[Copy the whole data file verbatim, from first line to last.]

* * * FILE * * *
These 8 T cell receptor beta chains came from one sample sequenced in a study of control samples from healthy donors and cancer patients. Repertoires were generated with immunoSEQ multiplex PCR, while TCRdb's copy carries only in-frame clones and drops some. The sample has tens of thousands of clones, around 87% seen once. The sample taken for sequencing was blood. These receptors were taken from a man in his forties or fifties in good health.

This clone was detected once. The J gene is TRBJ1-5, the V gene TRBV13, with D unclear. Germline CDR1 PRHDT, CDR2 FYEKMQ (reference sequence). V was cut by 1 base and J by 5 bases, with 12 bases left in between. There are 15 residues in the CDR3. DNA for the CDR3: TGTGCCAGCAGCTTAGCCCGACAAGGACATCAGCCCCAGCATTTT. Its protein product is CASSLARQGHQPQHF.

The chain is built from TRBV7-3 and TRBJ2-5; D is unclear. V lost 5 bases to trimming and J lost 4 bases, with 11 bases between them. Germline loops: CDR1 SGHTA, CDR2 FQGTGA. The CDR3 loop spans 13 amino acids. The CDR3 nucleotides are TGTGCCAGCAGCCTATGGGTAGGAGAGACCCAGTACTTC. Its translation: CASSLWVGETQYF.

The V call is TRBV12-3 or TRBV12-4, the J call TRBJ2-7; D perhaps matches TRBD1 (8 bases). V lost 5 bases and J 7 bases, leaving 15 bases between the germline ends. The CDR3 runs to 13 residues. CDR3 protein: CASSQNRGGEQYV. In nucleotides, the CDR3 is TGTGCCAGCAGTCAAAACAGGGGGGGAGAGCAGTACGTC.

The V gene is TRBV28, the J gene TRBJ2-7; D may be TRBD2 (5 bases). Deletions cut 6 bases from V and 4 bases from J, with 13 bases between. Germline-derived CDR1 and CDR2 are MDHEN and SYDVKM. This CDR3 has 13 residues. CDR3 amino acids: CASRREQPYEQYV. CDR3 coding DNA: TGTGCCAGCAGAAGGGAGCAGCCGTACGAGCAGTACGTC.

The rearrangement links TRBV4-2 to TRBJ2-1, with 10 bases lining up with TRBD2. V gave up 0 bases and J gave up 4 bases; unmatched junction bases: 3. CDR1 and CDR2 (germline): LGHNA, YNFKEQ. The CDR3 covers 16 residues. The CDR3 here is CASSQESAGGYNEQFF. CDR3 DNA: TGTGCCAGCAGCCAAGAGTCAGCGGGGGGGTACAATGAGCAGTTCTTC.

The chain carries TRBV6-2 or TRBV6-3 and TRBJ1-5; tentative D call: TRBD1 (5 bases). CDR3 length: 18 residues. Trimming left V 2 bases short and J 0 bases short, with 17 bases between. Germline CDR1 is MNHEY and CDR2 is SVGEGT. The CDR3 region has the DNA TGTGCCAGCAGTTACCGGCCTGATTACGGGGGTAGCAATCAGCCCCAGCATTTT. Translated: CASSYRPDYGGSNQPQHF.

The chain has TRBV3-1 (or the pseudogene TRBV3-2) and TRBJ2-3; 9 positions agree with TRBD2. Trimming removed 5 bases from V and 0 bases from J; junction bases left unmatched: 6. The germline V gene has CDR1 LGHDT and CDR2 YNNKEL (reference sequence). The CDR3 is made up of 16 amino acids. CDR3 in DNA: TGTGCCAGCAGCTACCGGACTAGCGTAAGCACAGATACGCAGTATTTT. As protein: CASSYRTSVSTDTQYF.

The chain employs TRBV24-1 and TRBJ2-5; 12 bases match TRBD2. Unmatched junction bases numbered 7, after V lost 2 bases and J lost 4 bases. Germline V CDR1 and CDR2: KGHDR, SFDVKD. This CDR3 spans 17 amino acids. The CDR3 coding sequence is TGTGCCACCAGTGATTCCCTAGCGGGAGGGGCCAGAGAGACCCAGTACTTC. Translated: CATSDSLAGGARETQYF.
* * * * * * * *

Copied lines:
These 8 T cell receptor beta chains came from one sample sequenced in a study of control samples from healthy donors and cancer patients. Repertoires were generated with immunoSEQ multiplex PCR, while TCRdb's copy carries only in-frame clones and drops some. The sample has tens of thousands of clones, around 87% seen once. The sample taken for sequencing was blood. These receptors were taken from a man in his forties or fifties in good health.

This clone was detected once. The J gene is TRBJ1-5, the V gene TRBV13, with D unclear. Germline CDR1 PRHDT, CDR2 FYEKMQ (reference sequence). V was cut by 1 base and J by 5 bases, with 12 bases left in between. There are 15 residues in the CDR3. DNA for the CDR3: TGTGCCAGCAGCTTAGCCCGACAAGGACATCAGCCCCAGCATTTT. Its protein product is CASSLARQGHQPQHF.

The chain is built from TRBV7-3 and TRBJ2-5; D is unclear. V lost 5 bases to trimming and J lost 4 bases, with 11 bases between them. Germline loops: CDR1 SGHTA, CDR2 FQGTGA. The CDR3 loop spans 13 amino acids. The CDR3 nucleotides are TGTGCCAGCAGCCTATGGGTAGGAGAGACCCAGTACTTC. Its translation: CASSLWVGETQYF.

The V call is TRBV12-3 or TRBV12-4, the J call TRBJ2-7; D perhaps matches TRBD1 (8 bases). V lost 5 bases and J 7 bases, leaving 15 bases between the germline ends. The CDR3 runs to 13 residues. CDR3 protein: CASSQNRGGEQYV. In nucleotides, the CDR3 is TGTGCCAGCAGTCAAAACAGGGGGGGAGAGCAGTACGTC.

The V gene is TRBV28, the J gene TRBJ2-7; D may be TRBD2 (5 bases). Deletions cut 6 bases from V and 4 bases from J, with 13 bases between. Germline-derived CDR1 and CDR2 are MDHEN and SYDVKM. This CDR3 has 13 residues. CDR3 amino acids: CASRREQPYEQYV. CDR3 coding DNA: TGTGCCAGCAGAAGGGAGCAGCCGTACGAGCAGTACGTC.

The rearrangement links TRBV4-2 to TRBJ2-1, with 10 bases lining up with TRBD2. V gave up 0 bases and J gave up 4 bases; unmatched junction bases: 3. CDR1 and CDR2 (germline): LGHNA, YNFKEQ. The CDR3 covers 16 residues. The CDR3 here is CASSQESAGGYNEQFF. CDR3 DNA: TGTGCCAGCAGCCAAGAGTCAGCGGGGGGGTACAATGAGCAGTTCTTC.

The chain carries TRBV6-2 or TRBV6-3 and TRBJ1-5; tentative D call: TRBD1 (5 bases). CDR3 length: 18 residues. Trimming left V 2 bases short and J 0 bases short, with 17 bases between. Germline CDR1 is MNHEY and CDR2 is SVGEGT. The CDR3 region has the DNA TGTGCCAGCAGTTACCGGCCTGATTACGGGGGTAGCAATCAGCCCCAGCATTTT. Translated: CASSYRPDYGGSNQPQHF.

The chain has TRBV3-1 (or the pseudogene TRBV3-2) and TRBJ2-3; 9 positions agree with TRBD2. Trimming removed 5 bases from V and 0 bases from J; junction bases left unmatched: 6. The germline V gene has CDR1 LGHDT and CDR2 YNNKEL (reference sequence). The CDR3 is made up of 16 amino acids. CDR3 in DNA: TGTGCCAGCAGCTACCGGACTAGCGTAAGCACAGATACGCAGTATTTT. As protein: CASSYRTSVSTDTQYF.

The chain employs TRBV24-1 and TRBJ2-5; 12 bases match TRBD2. Unmatched junction bases numbered 7, after V lost 2 bases and J lost 4 bases. Germline V CDR1 and CDR2: KGHDR, SFDVKD. This CDR3 spans 17 amino acids. The CDR3 coding sequence is TGTGCCACCAGTGATTCCCTAGCGGGAGGGGCCAGAGAGACCCAGTACTTC. Translated: CATSDSLAGGARETQYF.